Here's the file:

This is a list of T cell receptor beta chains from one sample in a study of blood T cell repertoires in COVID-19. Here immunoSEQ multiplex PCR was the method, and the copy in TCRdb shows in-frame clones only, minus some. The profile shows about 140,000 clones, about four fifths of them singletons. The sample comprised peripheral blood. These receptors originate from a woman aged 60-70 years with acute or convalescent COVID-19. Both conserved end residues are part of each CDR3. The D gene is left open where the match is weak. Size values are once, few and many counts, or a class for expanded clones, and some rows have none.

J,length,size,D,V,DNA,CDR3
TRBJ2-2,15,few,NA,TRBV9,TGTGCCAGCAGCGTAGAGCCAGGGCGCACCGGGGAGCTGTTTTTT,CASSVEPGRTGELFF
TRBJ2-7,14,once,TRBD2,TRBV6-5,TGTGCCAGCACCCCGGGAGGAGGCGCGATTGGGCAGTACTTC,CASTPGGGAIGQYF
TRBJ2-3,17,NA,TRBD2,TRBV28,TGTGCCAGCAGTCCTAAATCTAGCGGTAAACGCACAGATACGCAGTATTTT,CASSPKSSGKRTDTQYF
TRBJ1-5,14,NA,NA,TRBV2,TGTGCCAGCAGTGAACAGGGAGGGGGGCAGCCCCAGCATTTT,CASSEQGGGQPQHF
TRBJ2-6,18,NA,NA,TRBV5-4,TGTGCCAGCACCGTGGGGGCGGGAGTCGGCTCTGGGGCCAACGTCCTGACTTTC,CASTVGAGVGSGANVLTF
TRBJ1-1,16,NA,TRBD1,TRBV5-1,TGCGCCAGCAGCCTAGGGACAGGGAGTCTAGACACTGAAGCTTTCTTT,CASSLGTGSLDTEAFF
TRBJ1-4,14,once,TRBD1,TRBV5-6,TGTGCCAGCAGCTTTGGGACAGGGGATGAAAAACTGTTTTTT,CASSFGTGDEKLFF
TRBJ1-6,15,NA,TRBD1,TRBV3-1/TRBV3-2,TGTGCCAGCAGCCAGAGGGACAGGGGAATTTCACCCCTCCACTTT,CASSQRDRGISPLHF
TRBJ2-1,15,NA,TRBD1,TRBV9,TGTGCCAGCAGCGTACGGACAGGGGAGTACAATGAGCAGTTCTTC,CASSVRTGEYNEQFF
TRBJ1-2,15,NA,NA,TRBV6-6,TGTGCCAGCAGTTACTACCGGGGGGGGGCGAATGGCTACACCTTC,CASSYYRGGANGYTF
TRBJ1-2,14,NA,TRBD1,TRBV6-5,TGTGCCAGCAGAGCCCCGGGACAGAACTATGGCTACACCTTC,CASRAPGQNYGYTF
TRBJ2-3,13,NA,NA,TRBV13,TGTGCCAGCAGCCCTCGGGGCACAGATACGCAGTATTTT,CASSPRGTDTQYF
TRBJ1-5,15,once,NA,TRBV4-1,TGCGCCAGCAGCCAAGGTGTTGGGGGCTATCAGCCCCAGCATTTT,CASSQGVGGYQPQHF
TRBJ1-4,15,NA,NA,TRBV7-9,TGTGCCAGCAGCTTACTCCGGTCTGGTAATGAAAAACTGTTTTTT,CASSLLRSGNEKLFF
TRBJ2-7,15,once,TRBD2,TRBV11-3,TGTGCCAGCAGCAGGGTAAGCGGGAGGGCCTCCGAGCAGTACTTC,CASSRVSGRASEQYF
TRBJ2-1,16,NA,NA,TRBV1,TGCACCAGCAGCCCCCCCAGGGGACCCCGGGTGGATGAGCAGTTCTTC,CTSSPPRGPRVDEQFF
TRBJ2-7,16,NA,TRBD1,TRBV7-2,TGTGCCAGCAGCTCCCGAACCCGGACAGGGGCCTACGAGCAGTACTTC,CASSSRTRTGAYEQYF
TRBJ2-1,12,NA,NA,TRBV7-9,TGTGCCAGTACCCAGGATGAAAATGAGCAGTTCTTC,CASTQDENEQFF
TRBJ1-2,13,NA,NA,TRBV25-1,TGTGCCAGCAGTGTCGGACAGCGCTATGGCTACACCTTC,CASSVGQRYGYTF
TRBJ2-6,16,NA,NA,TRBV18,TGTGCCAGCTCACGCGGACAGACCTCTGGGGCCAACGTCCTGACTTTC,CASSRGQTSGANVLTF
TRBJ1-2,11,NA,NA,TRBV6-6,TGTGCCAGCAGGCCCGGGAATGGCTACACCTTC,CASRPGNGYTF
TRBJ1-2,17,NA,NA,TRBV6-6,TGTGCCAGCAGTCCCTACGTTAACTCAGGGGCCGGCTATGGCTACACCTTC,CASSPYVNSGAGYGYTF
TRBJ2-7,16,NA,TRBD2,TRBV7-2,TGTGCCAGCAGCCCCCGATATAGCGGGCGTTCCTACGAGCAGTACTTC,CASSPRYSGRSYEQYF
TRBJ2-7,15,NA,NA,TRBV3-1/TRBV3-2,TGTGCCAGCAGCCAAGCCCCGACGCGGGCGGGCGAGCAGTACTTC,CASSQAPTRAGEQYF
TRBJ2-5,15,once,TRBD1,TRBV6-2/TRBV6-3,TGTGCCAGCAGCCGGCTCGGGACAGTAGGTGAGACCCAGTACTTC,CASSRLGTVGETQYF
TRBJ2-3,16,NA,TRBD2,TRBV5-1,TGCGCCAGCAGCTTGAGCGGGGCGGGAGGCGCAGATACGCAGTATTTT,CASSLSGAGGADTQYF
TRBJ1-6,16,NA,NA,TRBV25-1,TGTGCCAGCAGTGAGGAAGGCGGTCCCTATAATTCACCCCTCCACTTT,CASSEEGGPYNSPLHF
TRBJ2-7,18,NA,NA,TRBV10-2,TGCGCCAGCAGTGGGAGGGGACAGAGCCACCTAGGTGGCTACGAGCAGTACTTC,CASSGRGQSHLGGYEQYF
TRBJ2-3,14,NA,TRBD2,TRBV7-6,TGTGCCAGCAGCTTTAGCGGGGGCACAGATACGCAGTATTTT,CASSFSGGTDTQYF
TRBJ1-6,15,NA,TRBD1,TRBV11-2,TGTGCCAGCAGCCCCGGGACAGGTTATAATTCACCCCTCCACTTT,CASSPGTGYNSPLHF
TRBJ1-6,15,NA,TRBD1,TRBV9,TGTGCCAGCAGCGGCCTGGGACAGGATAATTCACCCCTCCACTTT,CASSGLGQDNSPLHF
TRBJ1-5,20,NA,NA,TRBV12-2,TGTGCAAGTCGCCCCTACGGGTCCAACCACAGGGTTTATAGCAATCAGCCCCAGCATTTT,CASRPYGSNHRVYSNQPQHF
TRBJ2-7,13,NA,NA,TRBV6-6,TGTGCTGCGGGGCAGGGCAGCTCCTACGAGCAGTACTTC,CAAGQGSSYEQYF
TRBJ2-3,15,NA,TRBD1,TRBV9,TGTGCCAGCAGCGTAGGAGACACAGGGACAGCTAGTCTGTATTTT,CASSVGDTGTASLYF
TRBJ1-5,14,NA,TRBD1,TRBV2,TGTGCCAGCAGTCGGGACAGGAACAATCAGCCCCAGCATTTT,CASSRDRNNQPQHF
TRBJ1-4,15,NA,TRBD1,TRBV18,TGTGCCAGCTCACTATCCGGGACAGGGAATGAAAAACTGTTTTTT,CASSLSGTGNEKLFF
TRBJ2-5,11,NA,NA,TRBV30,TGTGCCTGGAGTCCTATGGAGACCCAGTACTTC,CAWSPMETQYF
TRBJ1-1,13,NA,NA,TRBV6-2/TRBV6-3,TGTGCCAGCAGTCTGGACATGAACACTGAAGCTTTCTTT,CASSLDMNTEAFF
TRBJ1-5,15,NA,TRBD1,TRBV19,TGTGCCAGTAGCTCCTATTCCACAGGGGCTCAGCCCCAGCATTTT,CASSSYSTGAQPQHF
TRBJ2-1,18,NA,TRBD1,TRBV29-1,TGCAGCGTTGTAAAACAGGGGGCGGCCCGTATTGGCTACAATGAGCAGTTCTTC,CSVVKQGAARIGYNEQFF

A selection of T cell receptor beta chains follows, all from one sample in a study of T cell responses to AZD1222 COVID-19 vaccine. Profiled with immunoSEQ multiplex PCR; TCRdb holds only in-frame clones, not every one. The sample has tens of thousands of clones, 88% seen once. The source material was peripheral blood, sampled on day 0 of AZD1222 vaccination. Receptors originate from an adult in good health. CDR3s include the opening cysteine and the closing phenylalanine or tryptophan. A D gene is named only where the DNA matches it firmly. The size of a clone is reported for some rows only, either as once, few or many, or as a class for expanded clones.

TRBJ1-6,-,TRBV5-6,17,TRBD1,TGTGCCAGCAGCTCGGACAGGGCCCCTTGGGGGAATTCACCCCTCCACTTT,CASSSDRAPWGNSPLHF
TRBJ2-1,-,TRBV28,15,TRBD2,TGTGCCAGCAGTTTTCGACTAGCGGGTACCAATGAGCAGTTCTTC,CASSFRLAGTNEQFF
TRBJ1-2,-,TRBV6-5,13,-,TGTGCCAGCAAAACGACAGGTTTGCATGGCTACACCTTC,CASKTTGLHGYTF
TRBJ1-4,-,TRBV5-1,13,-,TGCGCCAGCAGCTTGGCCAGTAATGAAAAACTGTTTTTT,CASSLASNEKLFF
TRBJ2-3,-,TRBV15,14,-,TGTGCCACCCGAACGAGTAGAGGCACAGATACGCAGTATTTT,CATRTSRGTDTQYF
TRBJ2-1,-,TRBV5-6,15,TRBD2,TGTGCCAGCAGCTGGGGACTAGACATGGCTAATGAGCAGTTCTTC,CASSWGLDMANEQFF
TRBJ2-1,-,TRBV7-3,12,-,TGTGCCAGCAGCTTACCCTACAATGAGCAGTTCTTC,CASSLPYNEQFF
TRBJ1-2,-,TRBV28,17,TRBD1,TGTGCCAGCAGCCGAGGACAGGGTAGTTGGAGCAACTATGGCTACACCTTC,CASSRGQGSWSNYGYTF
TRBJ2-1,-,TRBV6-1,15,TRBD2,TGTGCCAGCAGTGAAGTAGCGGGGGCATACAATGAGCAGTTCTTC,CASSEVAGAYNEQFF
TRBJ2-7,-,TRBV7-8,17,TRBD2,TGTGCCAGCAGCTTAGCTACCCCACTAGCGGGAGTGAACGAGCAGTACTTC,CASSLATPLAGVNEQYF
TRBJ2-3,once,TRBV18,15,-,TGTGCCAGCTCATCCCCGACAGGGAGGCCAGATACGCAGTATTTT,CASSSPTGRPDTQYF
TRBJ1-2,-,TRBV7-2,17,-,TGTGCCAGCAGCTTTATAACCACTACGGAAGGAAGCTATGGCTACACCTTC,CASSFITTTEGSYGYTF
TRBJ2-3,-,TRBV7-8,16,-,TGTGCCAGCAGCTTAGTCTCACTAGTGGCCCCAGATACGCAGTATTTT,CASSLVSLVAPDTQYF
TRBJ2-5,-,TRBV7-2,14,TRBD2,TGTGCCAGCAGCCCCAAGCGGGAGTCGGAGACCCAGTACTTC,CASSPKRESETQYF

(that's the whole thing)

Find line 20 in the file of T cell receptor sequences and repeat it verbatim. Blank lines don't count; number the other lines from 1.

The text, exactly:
TRBJ2-1,12,NA,NA,TRBV7-9,TGTGCCAGTACCCAGGATGAAAATGAGCAGTTCTTC,CASTQDENEQFF